Face Rock Bandon Oregon by Manuela Durson
Stormy Weather over Face Rock in Bandon; Photo by Manuela Durson

What to Bring

If you do find yourself inclined to venture out and witness a storm or its aftermath, you won’t be disappointed. Keep these helpful hints in mind:

  • Pack high-quality rain gear to keep yourself and your loved ones dry. Opt for lightweight, windproof, and waterproof jackets, as well as waterproof boots. We’re talking about the Oregon coast during heavy waves, so expect it to get a bit soggy. And yes, you may get wet!
  • Don’t forget to dress for changing temperatures. Along with your trusty rain gear, layer up with warm clothing and don’t forget a hat and gloves. Stay comfortable and be prepared for any weather.
  • Bring along a pair of binoculars to enhance your wave viewing. And, don’t forget your waterproof camera. You’ll want to capture those unforgettable moments with envy-inducing pics or videos.
  • If you’re not familiar with the area, it’s a good idea to bring a printed map. Keep in mind that there’s limited to no cell phone coverage at the parks, so having a physical map could come in handy.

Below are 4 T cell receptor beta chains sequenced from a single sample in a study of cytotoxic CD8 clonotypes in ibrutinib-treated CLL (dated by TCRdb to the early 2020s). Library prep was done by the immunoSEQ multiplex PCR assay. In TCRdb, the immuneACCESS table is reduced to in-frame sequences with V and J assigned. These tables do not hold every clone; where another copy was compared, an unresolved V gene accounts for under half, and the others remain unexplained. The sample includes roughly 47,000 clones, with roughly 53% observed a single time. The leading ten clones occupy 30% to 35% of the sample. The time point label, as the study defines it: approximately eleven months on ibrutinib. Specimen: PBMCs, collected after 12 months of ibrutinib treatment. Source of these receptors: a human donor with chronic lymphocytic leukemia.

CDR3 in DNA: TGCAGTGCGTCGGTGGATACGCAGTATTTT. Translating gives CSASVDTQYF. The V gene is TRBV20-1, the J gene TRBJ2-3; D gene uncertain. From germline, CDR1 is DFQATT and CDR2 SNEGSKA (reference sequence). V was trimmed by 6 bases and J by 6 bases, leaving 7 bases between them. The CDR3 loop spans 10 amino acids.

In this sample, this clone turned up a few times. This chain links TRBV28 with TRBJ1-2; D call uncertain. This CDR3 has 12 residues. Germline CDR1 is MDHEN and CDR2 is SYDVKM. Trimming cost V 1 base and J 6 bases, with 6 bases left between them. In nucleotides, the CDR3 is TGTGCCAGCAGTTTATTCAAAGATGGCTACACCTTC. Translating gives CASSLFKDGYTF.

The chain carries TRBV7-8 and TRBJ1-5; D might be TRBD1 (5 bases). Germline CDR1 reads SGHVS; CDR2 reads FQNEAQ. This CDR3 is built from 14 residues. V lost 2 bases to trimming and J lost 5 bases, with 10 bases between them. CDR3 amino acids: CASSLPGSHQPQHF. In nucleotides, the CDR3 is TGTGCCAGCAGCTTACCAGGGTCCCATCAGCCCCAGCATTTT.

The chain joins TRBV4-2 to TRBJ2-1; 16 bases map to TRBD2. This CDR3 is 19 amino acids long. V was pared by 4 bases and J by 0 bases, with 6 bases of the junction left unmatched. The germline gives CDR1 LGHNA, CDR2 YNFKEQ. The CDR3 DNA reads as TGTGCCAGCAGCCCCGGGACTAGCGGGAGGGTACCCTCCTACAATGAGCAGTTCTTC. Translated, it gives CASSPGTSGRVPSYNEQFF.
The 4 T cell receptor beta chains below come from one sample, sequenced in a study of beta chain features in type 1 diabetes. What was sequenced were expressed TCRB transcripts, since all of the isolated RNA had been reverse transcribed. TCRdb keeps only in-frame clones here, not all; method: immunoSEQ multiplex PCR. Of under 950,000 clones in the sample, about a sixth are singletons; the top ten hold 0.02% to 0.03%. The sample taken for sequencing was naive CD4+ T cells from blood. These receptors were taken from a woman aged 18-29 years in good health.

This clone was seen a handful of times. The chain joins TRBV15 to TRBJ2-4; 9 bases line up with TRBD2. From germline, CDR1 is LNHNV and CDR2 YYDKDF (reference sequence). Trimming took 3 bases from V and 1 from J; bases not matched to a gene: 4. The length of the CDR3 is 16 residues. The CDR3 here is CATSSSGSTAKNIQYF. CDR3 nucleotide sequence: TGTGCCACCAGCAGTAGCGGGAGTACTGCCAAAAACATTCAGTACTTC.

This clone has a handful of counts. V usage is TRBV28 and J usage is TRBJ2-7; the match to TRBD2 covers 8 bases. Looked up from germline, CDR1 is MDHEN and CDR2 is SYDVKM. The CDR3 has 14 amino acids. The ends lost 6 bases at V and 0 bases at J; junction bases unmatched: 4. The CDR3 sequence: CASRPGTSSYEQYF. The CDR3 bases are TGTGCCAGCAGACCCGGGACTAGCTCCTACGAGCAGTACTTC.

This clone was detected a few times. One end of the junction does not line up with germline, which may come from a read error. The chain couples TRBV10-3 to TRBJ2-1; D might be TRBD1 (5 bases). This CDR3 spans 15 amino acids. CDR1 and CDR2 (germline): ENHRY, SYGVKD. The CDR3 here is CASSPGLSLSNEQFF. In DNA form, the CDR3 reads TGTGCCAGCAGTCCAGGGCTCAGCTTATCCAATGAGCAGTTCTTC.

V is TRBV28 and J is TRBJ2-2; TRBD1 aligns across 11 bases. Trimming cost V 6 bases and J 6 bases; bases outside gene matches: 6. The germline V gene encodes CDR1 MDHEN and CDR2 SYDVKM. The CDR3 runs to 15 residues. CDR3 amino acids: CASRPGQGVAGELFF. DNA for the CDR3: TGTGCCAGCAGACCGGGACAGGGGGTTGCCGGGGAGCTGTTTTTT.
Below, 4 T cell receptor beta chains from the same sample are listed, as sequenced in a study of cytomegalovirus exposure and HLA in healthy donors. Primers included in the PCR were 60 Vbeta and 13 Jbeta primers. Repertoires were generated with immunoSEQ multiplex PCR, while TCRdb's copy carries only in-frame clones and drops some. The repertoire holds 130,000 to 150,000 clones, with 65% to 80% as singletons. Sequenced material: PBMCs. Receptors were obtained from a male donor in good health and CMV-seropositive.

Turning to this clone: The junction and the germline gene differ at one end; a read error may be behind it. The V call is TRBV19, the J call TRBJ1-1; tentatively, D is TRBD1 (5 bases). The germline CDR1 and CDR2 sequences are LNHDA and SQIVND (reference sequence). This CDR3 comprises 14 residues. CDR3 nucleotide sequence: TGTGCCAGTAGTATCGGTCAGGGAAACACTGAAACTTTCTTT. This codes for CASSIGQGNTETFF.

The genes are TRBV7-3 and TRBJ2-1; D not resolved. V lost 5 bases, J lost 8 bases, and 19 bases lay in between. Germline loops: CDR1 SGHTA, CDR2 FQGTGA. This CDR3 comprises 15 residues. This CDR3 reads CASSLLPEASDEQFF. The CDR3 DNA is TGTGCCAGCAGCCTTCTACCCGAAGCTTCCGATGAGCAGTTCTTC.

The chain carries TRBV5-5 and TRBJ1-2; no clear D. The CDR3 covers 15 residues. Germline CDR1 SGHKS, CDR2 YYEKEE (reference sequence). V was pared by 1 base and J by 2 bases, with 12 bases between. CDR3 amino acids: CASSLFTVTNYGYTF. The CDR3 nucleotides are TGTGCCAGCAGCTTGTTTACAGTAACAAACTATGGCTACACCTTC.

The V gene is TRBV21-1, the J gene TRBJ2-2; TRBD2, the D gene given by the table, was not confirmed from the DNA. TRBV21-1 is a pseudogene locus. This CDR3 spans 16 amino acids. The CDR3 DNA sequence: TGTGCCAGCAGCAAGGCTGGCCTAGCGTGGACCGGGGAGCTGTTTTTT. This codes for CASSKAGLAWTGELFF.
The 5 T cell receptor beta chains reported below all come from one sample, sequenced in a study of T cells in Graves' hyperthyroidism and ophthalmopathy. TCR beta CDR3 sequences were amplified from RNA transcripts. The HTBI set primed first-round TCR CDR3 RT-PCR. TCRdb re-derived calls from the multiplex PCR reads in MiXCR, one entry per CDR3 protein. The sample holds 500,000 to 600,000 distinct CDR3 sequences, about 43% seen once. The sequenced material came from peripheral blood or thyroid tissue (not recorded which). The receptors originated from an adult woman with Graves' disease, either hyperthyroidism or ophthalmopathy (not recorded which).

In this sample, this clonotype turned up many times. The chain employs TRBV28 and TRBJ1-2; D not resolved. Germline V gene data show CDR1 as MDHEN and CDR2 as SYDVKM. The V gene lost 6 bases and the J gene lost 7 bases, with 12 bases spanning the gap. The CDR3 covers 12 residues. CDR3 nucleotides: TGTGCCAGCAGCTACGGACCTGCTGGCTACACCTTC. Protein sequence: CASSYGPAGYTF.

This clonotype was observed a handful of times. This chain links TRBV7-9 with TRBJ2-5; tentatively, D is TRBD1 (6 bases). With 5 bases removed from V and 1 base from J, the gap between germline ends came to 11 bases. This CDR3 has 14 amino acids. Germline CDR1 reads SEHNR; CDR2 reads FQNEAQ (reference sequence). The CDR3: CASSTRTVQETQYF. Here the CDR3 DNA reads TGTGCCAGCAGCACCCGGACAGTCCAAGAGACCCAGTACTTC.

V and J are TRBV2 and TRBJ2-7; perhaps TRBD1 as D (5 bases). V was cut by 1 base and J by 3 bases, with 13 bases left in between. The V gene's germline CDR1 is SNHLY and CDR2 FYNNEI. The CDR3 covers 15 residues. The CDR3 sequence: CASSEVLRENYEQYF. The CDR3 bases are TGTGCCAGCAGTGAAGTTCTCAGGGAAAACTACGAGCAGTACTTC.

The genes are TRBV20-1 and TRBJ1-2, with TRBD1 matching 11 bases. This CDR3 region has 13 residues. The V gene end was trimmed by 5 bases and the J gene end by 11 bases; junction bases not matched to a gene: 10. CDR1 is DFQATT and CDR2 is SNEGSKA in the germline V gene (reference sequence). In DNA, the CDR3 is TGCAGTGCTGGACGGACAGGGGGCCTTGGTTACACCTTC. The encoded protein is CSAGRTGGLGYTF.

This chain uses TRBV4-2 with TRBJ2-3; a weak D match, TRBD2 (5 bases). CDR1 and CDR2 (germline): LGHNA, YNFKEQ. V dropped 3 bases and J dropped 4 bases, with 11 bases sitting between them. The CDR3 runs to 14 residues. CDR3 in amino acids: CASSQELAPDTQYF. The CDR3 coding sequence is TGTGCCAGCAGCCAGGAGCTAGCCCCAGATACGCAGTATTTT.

• Be in the moment. Complete your research in advance and wait to share your experience on social media from the comfort of your hotel room. You don’t want to miss a thing while you’re out in the storm.

Where to Find & Track the Storms

The optimal conditions for prime storm-watching typically occur between November and March. However, these wild fall and winter storms are orchestrated solely by Mother Nature herself, leaving us with the task of monitoring the weather closely. Look for forecasts of potent winds and waves, then pack your bags when swells of 20-30 feet are predicted. For those inclined towards planning, it may be worthwhile to consider a trip during the king tides. Stay connected with the Oregon King Tides Project for dates.